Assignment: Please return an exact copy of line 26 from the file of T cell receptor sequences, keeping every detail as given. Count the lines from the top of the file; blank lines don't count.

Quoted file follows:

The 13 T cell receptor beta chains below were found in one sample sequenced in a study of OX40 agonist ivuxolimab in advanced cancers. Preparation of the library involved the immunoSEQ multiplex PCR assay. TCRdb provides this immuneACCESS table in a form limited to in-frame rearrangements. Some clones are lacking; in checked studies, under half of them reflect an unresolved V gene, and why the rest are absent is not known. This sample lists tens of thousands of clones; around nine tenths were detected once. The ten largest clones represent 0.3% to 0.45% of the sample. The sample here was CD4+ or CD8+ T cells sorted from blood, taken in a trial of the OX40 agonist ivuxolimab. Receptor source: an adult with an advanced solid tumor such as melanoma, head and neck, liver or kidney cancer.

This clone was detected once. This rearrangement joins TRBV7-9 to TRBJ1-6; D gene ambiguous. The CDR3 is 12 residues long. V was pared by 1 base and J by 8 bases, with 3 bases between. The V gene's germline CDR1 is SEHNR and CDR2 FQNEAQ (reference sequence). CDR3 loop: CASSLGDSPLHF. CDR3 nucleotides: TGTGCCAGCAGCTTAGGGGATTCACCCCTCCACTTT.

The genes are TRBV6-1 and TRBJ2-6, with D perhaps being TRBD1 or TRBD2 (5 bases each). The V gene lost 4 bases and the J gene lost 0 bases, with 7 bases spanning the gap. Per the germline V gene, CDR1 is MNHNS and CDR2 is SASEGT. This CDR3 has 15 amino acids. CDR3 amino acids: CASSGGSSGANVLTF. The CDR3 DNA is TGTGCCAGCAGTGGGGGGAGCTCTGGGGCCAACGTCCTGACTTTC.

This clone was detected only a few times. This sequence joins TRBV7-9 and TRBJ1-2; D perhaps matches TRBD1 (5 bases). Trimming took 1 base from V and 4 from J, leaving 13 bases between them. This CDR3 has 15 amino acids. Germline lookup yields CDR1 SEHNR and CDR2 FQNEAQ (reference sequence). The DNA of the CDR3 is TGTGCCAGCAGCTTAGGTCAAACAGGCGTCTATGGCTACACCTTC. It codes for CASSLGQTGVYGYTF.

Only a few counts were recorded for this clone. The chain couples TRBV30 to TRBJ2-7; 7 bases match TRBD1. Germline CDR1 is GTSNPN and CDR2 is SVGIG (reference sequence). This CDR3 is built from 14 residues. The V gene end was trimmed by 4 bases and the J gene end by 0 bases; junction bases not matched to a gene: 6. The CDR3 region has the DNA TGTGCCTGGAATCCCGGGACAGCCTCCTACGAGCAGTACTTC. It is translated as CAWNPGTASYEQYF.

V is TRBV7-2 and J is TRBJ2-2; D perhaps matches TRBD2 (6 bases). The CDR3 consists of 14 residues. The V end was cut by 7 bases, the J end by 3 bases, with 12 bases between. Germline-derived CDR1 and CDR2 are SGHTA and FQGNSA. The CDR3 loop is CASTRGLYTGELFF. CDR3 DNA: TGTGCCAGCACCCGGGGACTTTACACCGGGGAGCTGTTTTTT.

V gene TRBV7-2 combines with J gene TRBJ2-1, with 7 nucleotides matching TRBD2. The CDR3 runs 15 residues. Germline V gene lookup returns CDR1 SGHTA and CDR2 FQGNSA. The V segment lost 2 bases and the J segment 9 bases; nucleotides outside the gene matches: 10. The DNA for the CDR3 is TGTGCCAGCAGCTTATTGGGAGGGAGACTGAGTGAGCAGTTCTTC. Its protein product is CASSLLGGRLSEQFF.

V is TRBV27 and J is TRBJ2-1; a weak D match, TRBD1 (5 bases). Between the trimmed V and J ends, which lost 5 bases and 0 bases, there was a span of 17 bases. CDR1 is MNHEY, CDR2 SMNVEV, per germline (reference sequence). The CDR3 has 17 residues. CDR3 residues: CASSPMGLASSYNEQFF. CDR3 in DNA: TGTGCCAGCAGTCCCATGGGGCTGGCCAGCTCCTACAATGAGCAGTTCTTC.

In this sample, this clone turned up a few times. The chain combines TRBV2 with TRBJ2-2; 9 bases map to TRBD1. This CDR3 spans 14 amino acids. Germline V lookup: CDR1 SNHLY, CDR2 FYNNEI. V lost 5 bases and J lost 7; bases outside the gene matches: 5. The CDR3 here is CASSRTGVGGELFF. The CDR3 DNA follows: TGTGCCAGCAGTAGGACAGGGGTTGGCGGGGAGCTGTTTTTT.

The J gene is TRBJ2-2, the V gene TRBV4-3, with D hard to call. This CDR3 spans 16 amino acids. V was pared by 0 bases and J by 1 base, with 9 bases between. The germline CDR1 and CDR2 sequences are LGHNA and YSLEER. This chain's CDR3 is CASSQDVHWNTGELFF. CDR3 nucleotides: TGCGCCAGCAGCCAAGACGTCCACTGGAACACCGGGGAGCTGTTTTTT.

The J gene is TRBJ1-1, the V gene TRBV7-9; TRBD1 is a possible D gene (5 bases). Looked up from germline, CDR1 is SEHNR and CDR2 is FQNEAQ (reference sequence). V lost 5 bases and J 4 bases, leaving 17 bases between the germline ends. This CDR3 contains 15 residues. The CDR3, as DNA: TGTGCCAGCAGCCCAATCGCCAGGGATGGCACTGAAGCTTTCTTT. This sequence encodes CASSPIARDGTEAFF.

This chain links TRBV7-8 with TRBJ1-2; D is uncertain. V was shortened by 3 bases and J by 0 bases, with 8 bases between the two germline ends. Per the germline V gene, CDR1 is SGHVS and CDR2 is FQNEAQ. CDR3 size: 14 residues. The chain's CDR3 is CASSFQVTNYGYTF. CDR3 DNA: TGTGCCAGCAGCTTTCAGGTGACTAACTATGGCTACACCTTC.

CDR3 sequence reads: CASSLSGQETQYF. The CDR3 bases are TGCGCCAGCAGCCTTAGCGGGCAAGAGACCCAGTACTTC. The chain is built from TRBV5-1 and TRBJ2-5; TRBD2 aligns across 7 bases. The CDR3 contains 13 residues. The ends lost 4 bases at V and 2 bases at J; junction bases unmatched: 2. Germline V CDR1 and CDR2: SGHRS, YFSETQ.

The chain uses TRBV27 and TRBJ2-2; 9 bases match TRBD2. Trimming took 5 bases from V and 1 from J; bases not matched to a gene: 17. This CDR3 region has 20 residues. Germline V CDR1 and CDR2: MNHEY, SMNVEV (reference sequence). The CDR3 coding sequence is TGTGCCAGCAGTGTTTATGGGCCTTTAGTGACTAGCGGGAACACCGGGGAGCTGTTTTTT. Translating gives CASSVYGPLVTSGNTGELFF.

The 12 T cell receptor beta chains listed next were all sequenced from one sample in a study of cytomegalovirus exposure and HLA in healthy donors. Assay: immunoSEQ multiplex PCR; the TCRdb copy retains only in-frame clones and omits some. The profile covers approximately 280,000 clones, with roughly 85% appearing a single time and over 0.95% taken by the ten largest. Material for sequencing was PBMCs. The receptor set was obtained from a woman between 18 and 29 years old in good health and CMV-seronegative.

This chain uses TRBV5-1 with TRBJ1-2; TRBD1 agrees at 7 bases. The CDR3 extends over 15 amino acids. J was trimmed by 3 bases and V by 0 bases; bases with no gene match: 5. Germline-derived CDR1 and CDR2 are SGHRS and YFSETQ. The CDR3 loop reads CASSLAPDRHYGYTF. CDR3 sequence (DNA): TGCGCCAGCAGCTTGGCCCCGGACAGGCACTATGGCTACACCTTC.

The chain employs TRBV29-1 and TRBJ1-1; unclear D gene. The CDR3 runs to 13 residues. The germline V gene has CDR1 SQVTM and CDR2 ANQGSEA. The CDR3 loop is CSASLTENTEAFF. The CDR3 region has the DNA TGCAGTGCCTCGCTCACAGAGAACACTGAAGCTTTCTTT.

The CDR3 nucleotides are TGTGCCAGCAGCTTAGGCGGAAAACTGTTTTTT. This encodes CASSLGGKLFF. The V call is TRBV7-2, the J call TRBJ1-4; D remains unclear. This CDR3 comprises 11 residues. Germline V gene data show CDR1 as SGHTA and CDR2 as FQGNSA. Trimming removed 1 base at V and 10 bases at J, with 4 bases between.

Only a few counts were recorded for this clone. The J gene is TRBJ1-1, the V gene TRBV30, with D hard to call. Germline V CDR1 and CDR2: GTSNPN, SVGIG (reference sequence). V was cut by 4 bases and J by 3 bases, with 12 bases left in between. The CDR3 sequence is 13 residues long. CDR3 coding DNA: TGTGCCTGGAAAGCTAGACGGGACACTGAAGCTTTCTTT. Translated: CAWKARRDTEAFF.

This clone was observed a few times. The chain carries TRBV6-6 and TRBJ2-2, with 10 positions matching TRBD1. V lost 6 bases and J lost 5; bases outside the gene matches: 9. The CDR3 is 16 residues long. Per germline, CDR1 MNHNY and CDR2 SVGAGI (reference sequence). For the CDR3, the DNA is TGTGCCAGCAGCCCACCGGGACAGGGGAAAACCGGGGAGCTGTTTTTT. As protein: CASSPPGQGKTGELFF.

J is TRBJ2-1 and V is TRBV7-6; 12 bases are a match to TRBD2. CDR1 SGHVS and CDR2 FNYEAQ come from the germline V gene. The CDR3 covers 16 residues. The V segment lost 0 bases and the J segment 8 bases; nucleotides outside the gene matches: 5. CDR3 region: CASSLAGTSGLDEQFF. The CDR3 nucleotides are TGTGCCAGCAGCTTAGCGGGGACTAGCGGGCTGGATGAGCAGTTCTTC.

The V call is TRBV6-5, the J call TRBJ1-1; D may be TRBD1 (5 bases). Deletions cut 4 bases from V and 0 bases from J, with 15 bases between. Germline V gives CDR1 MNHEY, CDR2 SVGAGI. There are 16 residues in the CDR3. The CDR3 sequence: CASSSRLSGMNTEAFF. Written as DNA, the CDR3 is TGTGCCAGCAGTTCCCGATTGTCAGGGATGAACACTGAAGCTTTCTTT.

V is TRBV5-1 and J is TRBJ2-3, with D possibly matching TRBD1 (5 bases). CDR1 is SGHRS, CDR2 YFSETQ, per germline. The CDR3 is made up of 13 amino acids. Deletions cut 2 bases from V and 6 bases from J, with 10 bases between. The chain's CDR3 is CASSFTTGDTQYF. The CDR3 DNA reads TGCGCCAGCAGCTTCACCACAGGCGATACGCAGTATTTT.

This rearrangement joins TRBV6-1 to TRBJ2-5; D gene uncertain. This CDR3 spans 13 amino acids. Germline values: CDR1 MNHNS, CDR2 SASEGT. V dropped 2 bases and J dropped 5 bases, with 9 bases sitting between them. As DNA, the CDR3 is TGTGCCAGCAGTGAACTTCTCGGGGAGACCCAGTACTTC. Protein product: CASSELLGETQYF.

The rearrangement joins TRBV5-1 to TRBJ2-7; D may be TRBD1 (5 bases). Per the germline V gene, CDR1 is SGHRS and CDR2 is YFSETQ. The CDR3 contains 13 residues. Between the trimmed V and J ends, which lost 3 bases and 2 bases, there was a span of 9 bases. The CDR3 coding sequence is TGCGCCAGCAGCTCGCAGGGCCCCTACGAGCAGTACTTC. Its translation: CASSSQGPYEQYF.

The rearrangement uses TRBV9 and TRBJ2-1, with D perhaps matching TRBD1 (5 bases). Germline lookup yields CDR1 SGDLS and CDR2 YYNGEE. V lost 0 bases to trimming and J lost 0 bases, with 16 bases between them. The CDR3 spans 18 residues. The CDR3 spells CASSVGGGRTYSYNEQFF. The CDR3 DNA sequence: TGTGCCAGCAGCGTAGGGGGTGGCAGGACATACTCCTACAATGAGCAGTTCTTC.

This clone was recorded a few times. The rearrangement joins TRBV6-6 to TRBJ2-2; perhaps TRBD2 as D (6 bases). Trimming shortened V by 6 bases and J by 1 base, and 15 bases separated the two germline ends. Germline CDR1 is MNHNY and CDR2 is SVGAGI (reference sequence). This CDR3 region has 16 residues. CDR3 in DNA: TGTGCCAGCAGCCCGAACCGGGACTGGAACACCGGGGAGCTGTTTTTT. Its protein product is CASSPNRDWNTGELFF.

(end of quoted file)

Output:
The rearrangement uses TRBV9 and TRBJ2-1, with D perhaps matching TRBD1 (5 bases). Germline lookup yields CDR1 SGDLS and CDR2 YYNGEE. V lost 0 bases to trimming and J lost 0 bases, with 16 bases between them. The CDR3 spans 18 residues. The CDR3 spells CASSVGGGRTYSYNEQFF. The CDR3 DNA sequence: TGTGCCAGCAGCGTAGGGGGTGGCAGGACATACTCCTACAATGAGCAGTTCTTC.